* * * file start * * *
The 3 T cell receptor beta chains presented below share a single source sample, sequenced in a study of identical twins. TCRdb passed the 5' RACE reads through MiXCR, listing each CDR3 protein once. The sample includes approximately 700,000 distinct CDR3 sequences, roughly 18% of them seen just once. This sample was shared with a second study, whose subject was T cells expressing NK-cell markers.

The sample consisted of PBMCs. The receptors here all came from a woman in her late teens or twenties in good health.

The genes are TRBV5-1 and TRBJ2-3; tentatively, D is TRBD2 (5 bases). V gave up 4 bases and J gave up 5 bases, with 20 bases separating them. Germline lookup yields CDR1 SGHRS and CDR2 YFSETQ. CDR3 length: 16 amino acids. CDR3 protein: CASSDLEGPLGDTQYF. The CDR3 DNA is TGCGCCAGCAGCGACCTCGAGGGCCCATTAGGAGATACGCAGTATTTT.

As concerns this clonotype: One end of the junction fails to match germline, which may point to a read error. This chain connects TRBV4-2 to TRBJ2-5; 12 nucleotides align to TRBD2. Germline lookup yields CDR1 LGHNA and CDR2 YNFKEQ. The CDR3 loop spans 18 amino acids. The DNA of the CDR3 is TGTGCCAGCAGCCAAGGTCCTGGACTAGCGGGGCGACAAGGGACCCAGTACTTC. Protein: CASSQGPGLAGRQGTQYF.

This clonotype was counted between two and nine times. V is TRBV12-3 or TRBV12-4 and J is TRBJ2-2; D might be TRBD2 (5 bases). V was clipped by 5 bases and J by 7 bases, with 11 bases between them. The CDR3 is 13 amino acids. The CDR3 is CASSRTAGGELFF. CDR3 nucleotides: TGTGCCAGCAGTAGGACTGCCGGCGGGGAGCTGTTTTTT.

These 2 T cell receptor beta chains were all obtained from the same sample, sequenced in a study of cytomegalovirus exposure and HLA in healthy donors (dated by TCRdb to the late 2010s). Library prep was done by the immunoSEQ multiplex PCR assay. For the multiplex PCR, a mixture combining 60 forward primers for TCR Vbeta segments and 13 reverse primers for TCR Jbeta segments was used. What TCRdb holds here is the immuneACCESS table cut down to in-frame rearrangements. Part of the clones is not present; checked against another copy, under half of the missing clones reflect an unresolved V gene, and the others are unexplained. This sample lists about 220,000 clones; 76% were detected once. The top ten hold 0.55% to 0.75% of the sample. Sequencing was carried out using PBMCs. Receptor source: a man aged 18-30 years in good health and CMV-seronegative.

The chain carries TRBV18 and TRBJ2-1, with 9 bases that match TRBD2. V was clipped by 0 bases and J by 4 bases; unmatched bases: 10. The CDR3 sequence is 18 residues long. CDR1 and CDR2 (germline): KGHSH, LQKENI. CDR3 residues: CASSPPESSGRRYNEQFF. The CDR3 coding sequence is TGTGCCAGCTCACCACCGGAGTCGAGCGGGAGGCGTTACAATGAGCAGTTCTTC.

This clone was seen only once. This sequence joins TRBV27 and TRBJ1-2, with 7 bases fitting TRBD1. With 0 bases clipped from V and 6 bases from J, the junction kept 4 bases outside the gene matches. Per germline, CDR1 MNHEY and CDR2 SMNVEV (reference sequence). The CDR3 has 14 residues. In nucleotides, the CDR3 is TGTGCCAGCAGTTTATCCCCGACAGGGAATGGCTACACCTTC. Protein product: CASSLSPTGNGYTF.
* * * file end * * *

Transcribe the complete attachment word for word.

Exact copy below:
The 3 T cell receptor beta chains presented below share a single source sample, sequenced in a study of identical twins. TCRdb passed the 5' RACE reads through MiXCR, listing each CDR3 protein once. The sample includes approximately 700,000 distinct CDR3 sequences, roughly 18% of them seen just once. This sample was shared with a second study, whose subject was T cells expressing NK-cell markers.

The sample consisted of PBMCs. The receptors here all came from a woman in her late teens or twenties in good health.

The genes are TRBV5-1 and TRBJ2-3; tentatively, D is TRBD2 (5 bases). V gave up 4 bases and J gave up 5 bases, with 20 bases separating them. Germline lookup yields CDR1 SGHRS and CDR2 YFSETQ. CDR3 length: 16 amino acids. CDR3 protein: CASSDLEGPLGDTQYF. The CDR3 DNA is TGCGCCAGCAGCGACCTCGAGGGCCCATTAGGAGATACGCAGTATTTT.

As concerns this clonotype: One end of the junction fails to match germline, which may point to a read error. This chain connects TRBV4-2 to TRBJ2-5; 12 nucleotides align to TRBD2. Germline lookup yields CDR1 LGHNA and CDR2 YNFKEQ. The CDR3 loop spans 18 amino acids. The DNA of the CDR3 is TGTGCCAGCAGCCAAGGTCCTGGACTAGCGGGGCGACAAGGGACCCAGTACTTC. Protein: CASSQGPGLAGRQGTQYF.

This clonotype was counted between two and nine times. V is TRBV12-3 or TRBV12-4 and J is TRBJ2-2; D might be TRBD2 (5 bases). V was clipped by 5 bases and J by 7 bases, with 11 bases between them. The CDR3 is 13 amino acids. The CDR3 is CASSRTAGGELFF. CDR3 nucleotides: TGTGCCAGCAGTAGGACTGCCGGCGGGGAGCTGTTTTTT.

These 2 T cell receptor beta chains were all obtained from the same sample, sequenced in a study of cytomegalovirus exposure and HLA in healthy donors (dated by TCRdb to the late 2010s). Library prep was done by the immunoSEQ multiplex PCR assay. For the multiplex PCR, a mixture combining 60 forward primers for TCR Vbeta segments and 13 reverse primers for TCR Jbeta segments was used. What TCRdb holds here is the immuneACCESS table cut down to in-frame rearrangements. Part of the clones is not present; checked against another copy, under half of the missing clones reflect an unresolved V gene, and the others are unexplained. This sample lists about 220,000 clones; 76% were detected once. The top ten hold 0.55% to 0.75% of the sample. Sequencing was carried out using PBMCs. Receptor source: a man aged 18-30 years in good health and CMV-seronegative.

The chain carries TRBV18 and TRBJ2-1, with 9 bases that match TRBD2. V was clipped by 0 bases and J by 4 bases; unmatched bases: 10. The CDR3 sequence is 18 residues long. CDR1 and CDR2 (germline): KGHSH, LQKENI. CDR3 residues: CASSPPESSGRRYNEQFF. The CDR3 coding sequence is TGTGCCAGCTCACCACCGGAGTCGAGCGGGAGGCGTTACAATGAGCAGTTCTTC.

This clone was seen only once. This sequence joins TRBV27 and TRBJ1-2, with 7 bases fitting TRBD1. With 0 bases clipped from V and 6 bases from J, the junction kept 4 bases outside the gene matches. Per germline, CDR1 MNHEY and CDR2 SMNVEV (reference sequence). The CDR3 has 14 residues. In nucleotides, the CDR3 is TGTGCCAGCAGTTTATCCCCGACAGGGAATGGCTACACCTTC. Protein product: CASSLSPTGNGYTF.